New Year’s Resolution: Be a Business Owner Who Supports Local Businesses

Jan 4, 2018
2 minute read

Ready to make your 2018 New Year’s Resolutions? Along with improving time management, boosting productivity, getting organized, and growing your business, here’s one more resolution to add to your list: supporting local businesses.

Not only can you create good will in your community, but supporting fellow small business owners can be beneficial for your business’s brand.

Back-scratching for profit

You know the old saying “You scratch my back, I’ll scratch yours?” Partnerships between local small businesses work the same way. Think of it as, “You tell your customers about my business, and I’ll tell mine about yours.”

Here’s how it works:

1. Find a local business with similar customers to yours, but one that offers a different product or service.

2. Ask the owner if you can include a discount offer for their business with each of your sales.

3. Ask if they’ll do the same for you.

For example: If you make custom cakes, you can offer customers 20% off balloons/decorations from a local party store. And the party store could offer their customers a coupon for 20% off one of your custom cakes.

This benefits both businesses by expanding your reach to new potential customers.

Coffee with content

Supporting your nearby business peers doesn’t mean you have to spend a bundle in their shops or offices — instead, consider sharing your knowledge and expertise. Organize an informal business group to meet once a week or month for coffee. Chat with other micro/small business owners to problem solve, share local news, or share what you’ve learned about running a business.

Whether you own a body shop or a hair salon, as a local business owner you’ll find yourself sharing information on everything from garbage pickup schedules, how to register your business, to the best place for office supplies.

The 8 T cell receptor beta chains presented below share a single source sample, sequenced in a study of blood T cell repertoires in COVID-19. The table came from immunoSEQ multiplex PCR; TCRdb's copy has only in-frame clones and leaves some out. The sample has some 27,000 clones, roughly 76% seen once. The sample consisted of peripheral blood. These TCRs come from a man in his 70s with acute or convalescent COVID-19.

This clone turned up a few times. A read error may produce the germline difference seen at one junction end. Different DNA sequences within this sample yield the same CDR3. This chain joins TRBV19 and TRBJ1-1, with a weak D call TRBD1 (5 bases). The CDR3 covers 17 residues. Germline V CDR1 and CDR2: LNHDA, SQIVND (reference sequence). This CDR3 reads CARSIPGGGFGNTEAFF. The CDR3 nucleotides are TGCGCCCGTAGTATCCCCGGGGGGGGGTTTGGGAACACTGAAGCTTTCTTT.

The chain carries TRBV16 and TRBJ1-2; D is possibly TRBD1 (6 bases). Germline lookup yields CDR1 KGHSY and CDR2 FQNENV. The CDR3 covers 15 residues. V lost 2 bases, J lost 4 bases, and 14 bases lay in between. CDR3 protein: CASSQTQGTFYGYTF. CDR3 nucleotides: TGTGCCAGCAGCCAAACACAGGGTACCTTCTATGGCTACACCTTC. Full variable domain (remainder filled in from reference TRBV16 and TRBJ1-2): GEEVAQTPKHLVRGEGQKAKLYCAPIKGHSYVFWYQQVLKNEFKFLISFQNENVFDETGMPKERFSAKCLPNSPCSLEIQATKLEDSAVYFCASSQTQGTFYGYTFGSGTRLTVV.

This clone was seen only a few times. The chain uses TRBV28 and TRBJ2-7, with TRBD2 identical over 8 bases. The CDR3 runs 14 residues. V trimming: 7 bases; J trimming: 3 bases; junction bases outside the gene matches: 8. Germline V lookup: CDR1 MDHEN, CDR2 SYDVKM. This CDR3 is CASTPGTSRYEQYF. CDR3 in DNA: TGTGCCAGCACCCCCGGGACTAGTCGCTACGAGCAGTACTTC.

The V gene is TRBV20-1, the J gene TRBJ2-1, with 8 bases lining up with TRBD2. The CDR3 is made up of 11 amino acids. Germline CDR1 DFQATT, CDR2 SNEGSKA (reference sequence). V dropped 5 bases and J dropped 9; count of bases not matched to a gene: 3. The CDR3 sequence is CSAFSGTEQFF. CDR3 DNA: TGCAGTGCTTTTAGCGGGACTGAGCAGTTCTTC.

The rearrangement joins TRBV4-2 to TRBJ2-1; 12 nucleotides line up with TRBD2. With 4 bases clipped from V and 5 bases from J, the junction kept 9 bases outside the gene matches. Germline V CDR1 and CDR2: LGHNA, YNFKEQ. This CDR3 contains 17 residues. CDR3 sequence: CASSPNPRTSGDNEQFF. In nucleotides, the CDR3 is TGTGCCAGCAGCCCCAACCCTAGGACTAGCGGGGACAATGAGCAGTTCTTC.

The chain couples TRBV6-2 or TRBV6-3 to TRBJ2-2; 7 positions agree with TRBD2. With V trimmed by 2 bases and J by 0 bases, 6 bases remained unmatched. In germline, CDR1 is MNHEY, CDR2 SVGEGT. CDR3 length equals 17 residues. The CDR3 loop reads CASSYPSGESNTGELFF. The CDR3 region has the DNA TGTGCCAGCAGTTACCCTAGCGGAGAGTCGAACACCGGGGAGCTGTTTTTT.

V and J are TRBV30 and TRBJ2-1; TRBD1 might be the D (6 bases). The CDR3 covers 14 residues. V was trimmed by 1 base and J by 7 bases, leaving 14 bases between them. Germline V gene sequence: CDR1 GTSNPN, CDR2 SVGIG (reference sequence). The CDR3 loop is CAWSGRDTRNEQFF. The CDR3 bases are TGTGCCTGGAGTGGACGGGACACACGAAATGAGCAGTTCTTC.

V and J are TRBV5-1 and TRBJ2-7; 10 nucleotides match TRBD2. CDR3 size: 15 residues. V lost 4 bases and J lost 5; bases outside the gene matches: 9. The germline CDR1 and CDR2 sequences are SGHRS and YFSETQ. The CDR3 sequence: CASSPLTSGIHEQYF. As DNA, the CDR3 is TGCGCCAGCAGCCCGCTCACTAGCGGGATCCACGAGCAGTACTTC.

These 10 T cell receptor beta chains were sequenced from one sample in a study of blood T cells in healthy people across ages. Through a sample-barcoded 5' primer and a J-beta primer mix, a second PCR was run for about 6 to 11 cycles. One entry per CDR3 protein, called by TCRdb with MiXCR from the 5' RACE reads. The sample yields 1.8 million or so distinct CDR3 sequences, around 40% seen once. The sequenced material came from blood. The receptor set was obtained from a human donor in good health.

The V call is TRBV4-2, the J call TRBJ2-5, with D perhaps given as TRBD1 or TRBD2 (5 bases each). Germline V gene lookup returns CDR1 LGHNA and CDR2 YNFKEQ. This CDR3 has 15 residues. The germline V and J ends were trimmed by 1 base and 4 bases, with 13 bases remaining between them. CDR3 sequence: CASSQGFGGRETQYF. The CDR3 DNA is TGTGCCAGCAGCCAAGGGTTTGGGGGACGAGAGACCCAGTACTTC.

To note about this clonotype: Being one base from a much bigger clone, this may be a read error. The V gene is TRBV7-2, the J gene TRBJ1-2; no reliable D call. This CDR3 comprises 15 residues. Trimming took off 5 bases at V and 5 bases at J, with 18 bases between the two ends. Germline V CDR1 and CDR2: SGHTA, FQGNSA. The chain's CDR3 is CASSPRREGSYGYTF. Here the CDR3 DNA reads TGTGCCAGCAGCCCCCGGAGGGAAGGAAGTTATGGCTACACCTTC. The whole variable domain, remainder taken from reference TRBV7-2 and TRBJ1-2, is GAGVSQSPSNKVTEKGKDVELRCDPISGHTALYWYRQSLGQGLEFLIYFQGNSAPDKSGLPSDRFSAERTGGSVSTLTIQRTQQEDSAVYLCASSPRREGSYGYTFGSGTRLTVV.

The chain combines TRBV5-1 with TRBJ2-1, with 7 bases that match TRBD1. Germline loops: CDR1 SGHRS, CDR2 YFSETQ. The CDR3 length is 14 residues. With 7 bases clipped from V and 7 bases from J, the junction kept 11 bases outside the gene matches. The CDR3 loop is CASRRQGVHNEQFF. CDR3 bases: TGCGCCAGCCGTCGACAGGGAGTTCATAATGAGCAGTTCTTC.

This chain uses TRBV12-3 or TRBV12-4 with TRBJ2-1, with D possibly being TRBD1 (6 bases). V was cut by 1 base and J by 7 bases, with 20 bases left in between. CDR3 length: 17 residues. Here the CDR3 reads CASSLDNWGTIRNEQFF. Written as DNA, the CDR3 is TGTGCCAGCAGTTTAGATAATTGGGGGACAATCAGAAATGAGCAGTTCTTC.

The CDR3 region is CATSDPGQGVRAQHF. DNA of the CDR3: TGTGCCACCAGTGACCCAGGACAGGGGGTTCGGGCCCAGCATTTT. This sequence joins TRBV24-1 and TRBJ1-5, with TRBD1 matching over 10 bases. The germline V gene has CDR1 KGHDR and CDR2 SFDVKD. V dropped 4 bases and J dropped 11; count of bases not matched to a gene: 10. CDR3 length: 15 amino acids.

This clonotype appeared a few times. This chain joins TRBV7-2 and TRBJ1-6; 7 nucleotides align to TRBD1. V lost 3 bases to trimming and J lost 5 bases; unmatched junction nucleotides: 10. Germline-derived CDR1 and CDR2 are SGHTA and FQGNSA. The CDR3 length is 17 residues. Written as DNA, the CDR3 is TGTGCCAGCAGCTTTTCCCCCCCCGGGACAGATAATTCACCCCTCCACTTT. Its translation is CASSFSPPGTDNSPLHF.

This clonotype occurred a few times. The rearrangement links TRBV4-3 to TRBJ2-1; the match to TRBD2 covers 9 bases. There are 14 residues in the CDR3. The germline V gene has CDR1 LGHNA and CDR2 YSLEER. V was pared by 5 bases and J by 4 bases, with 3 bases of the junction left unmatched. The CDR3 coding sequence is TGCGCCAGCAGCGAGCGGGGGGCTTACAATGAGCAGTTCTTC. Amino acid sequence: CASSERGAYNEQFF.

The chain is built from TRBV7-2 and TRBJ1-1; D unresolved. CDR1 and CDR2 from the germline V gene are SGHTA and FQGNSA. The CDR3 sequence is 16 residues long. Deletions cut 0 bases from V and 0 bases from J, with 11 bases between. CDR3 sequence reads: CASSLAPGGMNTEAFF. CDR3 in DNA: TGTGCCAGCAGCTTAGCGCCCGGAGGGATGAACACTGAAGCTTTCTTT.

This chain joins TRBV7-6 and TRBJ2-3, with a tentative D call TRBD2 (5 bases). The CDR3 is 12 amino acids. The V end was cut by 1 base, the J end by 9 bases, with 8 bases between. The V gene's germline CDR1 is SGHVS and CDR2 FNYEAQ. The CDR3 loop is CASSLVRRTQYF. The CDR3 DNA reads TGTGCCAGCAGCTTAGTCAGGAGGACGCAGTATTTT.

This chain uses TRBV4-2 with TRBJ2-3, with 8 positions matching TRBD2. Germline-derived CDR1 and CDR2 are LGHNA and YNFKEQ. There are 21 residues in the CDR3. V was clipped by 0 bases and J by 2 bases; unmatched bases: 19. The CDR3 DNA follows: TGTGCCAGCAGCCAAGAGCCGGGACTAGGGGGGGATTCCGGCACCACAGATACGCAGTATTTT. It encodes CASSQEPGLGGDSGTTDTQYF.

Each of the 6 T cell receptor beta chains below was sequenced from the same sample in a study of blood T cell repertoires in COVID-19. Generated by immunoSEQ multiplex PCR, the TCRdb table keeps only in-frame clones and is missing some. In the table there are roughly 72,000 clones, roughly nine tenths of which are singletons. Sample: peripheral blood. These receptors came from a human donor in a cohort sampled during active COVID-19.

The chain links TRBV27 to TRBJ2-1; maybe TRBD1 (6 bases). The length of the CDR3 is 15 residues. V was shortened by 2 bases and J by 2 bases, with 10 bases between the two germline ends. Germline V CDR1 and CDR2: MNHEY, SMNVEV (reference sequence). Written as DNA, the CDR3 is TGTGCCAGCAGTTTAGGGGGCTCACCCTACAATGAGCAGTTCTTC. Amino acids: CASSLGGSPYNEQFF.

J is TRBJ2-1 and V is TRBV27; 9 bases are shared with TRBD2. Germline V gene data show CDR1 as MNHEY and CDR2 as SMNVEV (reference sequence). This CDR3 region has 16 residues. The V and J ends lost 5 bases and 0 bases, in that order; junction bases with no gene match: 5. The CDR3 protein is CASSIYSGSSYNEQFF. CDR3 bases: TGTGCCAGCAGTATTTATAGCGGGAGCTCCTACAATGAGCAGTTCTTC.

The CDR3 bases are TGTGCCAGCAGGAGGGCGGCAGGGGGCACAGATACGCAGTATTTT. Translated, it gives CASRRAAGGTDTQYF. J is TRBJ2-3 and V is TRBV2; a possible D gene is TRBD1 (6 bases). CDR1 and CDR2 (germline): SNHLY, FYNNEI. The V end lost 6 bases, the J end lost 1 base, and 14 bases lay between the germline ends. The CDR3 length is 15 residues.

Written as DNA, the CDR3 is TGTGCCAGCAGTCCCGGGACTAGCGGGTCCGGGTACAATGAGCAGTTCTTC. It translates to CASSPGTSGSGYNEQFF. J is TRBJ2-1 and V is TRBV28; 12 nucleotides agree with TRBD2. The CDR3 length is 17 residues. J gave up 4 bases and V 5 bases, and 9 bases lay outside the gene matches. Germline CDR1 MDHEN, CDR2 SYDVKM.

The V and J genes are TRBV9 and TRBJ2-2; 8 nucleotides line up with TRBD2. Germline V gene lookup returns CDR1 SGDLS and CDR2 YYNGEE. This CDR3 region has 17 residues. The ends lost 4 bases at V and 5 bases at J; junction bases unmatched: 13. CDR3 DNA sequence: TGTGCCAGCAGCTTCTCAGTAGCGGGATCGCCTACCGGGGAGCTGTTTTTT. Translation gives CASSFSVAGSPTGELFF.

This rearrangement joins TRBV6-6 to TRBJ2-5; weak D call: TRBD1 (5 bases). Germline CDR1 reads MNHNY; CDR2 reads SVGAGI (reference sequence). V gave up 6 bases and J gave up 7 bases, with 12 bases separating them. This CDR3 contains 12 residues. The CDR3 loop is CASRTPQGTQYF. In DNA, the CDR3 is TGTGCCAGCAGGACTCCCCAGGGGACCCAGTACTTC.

And by choosing to meet regularly at a local coffee shop, you’ll be supporting another local business as well.

Hello neighbour!

As an entrepreneur, you’ll need products and services for your business. From professional services to day-to-day needs, shop local to support other business owners whenever possible.

Choose your accountant, lawyer, office supplies, or any other supplier from your neighbourhood, town, city, or region.

Not only does this create good will, it keeps money in your community — money that could work its way back to you in the form of new business.

When local businesses do their shopping with other local businesses, it results in an increased local tax base as business income rises. This can help improve your local economy and attract new residents and workers. So you may have new customers and neighbours too.

Promote, promote, promote!

If a tree falls in the forrest and no one posts about it, did it happen?

While supporting other local businesses can help your community financially, promoting your support of local businesses on your website or in marketing materials can also inspire customers. Reminding your existing customers of your commitment to the local economy is a way of showing local pride and commitment. And when you “shop local,” you may inspire others who see your promotion to do the same.

Furthermore, small businesses help create a community’s identity, and your willingness to shop local yourself — and encourage your customers to do the same — can have a far-reaching impact.

A great community can attract tourism, create jobs, and even new residents. So remember this: your support of other local small businesses can help create the community you want your business to be a part of!

Ready to start your business? Ownr has helped over 40,000+ entrepreneurs hit the ground running quickly—and affordably. If you have questions about how to register or incorporate your business, email us at

This article offers general information only, is current as of the date of publication, and is not intended as legal, financial or other professional advice. A professional advisor should be consulted regarding your specific situation. While the information presented is believed to be factual and current, its accuracy is not guaranteed and it should not be regarded as a complete analysis of the subjects discussed. All expressions of opinion reflect the judgment of the author(s) as of the date of publication and are subject to change. No endorsement of any third parties or their advice, opinions, information, products or services is expressly given or implied by RBC Ventures Inc. or its affiliates.

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